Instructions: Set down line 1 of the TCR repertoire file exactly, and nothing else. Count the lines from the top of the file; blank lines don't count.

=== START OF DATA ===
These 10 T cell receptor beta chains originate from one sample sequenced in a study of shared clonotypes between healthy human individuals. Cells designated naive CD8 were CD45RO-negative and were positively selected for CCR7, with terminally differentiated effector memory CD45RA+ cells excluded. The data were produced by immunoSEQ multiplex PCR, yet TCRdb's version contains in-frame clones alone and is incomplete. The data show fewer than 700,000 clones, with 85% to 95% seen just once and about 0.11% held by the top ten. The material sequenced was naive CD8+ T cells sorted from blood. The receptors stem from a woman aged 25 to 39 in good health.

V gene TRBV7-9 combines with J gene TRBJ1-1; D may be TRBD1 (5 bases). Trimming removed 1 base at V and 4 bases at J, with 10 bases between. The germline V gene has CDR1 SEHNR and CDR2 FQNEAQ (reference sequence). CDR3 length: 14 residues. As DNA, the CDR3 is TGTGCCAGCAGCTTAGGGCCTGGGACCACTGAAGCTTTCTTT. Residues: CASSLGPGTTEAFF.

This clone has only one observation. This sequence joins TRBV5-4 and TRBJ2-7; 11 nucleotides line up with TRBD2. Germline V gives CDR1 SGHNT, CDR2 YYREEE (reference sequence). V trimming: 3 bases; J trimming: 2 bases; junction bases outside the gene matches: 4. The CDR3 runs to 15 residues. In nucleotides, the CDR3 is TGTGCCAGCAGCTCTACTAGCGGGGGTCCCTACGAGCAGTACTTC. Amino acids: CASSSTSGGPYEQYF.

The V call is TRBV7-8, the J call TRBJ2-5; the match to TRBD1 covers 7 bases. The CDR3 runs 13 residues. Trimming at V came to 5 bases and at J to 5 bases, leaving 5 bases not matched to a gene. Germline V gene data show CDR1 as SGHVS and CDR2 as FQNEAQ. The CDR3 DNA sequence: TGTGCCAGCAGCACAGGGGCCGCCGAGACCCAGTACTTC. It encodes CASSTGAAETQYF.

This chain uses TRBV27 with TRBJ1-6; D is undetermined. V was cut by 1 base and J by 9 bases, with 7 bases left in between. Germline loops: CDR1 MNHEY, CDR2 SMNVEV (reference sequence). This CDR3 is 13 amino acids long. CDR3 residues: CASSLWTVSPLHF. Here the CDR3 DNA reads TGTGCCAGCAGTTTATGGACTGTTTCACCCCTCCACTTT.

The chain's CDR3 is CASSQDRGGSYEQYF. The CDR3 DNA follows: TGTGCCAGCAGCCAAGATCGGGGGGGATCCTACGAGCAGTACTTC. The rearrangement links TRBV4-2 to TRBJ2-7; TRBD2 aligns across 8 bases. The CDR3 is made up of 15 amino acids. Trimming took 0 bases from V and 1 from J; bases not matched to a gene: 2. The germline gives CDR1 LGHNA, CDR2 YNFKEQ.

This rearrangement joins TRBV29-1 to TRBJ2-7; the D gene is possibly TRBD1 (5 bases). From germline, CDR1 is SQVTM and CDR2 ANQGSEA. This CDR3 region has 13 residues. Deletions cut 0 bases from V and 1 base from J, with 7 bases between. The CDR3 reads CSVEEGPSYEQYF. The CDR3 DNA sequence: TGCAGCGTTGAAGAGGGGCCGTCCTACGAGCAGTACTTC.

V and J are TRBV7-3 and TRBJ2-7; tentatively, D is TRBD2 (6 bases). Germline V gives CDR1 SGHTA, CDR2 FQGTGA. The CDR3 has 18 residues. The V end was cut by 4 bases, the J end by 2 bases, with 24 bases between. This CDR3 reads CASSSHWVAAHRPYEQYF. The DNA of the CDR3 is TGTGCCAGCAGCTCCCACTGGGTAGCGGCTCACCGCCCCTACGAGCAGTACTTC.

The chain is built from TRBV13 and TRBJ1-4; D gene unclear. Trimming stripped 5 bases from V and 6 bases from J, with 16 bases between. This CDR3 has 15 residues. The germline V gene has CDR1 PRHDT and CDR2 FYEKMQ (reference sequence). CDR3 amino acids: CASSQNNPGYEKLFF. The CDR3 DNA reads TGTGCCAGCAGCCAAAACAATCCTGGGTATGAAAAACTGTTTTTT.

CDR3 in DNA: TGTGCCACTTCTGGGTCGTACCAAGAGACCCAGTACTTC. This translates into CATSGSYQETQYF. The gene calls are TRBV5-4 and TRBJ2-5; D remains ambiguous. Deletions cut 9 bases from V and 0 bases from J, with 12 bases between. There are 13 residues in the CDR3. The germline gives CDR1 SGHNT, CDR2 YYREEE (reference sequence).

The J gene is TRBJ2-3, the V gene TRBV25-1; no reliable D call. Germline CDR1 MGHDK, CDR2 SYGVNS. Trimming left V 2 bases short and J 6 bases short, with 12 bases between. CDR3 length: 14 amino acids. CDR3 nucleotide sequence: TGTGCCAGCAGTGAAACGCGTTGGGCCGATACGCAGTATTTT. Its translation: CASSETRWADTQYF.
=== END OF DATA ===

These 10 T cell receptor beta chains originate from one sample sequenced in a study of shared clonotypes between healthy human individuals. Cells designated naive CD8 were CD45RO-negative and were positively selected for CCR7, with terminally differentiated effector memory CD45RA+ cells excluded. The data were produced by immunoSEQ multiplex PCR, yet TCRdb's version contains in-frame clones alone and is incomplete. The data show fewer than 700,000 clones, with 85% to 95% seen just once and about 0.11% held by the top ten. The material sequenced was naive CD8+ T cells sorted from blood. The receptors stem from a woman aged 25 to 39 in good health.